15Arjan W. Braam, Erik Hein, Dorly J. H. Deeg, Jos W. R. Twisk, Aartjan T. F. Beekman, and Willem Van, “Religious involvement and 6-year course of depressive symptoms in older Dutch citizens: results from the Longitudinal Aging Study Amsterdam,” Journal of Aging and Health, Vol. 16, No. 4, pp. 467-89, 2004, http://www.mendeley.com/research/religious-involvement-6-year-course-depressive-symptoms-older-dutch-citizens-results-longitudinal-ag/,
16Marta Elliott and R. David Hayward, “Religion and Life Satisfaction Worldwide: The Role of Government Regulation,” Sociology of Religion, Vol. 70, No. 3, pp. 285-310, 2009, .
17Ronald Inglehart, Culture Shift in Advanced Industrial Society, 1990. pp. 227-29.
18Danny Cohen-Zada and William Sander (see footnote 13).
19Peter C. Hill and Kenneth I. Pargament (see footnote 11), p. 71.
20Christopher G. Ellison and Jeffrey S. Levin (see footnote 7), p. 708-9.
21Peter C. Hill and Kenneth I. Pargament (see footnote 11), p. 68; see also Christopher G. Ellison and Jeffrey S. Levin (see footnote 7), p. 707-8.
22Richard Sosis and Candace Alcorta (see , footnote 1 p. 264.
23Peter C. Hill and Kenneth I. Pargament (see footnote 11), p. 69; Christopher G. Ellison and Jeffrey S. Levin (see footnote 7), p. 705-7.
24Liesbeth Snoep (see footnote 14), p. 209-10,
25Peter C. Hill and Kenneth I. Pargament (see footnote 11), p. 69; Christopher G. Ellison and Jeffrey S. Levin (see footnote 7), p. 705-7.
26Peter C. Hill and Kenneth I. Pargament (see footnote 11), p. 69;
27Lynda H. Powell , Leila Shahabi, and Carl E. Thoresen (see footnote 2), p. 41; see also Christopher G. Ellison and Jeffrey S. Levin (see footnote 7), p. 704 and Laura B. Koenig and George E. Vaillant (see footnote 11).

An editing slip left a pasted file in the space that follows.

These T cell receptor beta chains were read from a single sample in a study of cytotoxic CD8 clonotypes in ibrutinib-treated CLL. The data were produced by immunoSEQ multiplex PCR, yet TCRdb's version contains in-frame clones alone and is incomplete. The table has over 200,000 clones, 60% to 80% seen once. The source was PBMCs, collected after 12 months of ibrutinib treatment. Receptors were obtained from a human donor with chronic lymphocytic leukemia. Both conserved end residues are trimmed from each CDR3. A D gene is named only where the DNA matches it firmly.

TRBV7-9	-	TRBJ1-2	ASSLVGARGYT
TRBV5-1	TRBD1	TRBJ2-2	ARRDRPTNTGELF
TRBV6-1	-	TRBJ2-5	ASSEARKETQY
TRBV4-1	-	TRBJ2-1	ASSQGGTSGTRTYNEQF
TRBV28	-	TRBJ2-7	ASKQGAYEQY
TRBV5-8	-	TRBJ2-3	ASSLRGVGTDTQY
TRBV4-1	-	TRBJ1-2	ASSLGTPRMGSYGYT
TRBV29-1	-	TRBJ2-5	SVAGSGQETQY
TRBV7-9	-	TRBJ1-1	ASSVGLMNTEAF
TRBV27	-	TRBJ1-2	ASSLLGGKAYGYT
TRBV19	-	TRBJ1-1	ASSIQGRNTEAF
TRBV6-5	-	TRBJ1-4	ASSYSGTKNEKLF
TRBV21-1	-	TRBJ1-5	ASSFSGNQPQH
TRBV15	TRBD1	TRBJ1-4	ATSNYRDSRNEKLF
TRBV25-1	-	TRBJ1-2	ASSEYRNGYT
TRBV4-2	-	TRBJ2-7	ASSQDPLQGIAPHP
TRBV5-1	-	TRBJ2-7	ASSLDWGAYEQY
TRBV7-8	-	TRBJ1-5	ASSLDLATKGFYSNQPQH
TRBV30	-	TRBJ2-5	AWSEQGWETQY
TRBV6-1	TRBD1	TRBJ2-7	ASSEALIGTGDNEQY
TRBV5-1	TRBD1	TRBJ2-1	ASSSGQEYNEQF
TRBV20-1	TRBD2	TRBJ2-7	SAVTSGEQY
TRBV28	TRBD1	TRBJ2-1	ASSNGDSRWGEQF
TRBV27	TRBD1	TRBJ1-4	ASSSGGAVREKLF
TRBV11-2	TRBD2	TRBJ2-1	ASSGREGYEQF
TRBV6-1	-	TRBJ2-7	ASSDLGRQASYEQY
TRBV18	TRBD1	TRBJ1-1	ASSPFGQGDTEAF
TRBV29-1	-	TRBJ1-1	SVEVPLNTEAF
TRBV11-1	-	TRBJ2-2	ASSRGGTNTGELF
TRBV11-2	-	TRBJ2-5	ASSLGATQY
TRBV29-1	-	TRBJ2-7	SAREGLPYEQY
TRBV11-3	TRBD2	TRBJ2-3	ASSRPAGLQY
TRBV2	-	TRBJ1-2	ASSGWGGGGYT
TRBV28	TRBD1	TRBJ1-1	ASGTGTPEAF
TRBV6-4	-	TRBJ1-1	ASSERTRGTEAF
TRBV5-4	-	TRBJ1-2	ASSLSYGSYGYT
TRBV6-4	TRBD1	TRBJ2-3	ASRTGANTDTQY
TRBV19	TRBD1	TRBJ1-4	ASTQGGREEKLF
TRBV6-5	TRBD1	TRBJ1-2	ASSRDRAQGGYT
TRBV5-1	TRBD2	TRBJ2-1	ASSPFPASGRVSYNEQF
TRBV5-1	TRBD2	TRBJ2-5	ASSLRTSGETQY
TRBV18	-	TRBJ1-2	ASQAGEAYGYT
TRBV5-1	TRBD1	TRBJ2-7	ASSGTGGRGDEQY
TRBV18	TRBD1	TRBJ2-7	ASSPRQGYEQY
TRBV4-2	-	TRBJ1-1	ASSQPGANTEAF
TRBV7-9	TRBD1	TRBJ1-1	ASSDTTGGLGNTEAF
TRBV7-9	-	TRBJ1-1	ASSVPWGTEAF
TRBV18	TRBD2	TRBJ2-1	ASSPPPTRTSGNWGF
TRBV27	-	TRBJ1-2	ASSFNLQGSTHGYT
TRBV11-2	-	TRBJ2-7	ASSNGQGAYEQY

28Lynda H. Powell, Leila Shahabi, and Carl E. Thoresen (see footnote 11), p. 41.
29Arjan W. Braam, Erik Hein, Dorly J. H. Deeg, Jos W. R. Twisk, Aartjan T. F. Beekman, and Willem Van (see footnote 15).
30Peter C. Hill and Kenneth I. Pargament, “Advances in the Conceptualization and Measurement
of Religion and Spirituality : Implications for Physical and Mental Health Research ,” American Psychologist, Vol. 58, No. 1, 64–74 at 70, January 2003, http://psycnet.apa.org/journals/amp/58/1/64/, http://www.uic.edu/classes/psych/Health/Readings/Hill,%20Conceptualization%20of%20spirituality,%20AmPsy,%202003.pdf.
31Same (internal citations omitted); see also Kenneth I. Pargament, Harold G. Koenig, Nalini Tarakeshwar, June Hahn, “Religious Struggle as a Predictor of Mortality Among Medically Ill Elderly Patients,” Archives of Internal Medicine, Vol. 161, No. 15, pp. 1881-5, 2001, https://www.ncbi.nlm.nih.gov/pubmed/11493130.
32Same (internal citations omitted).
May 31 2012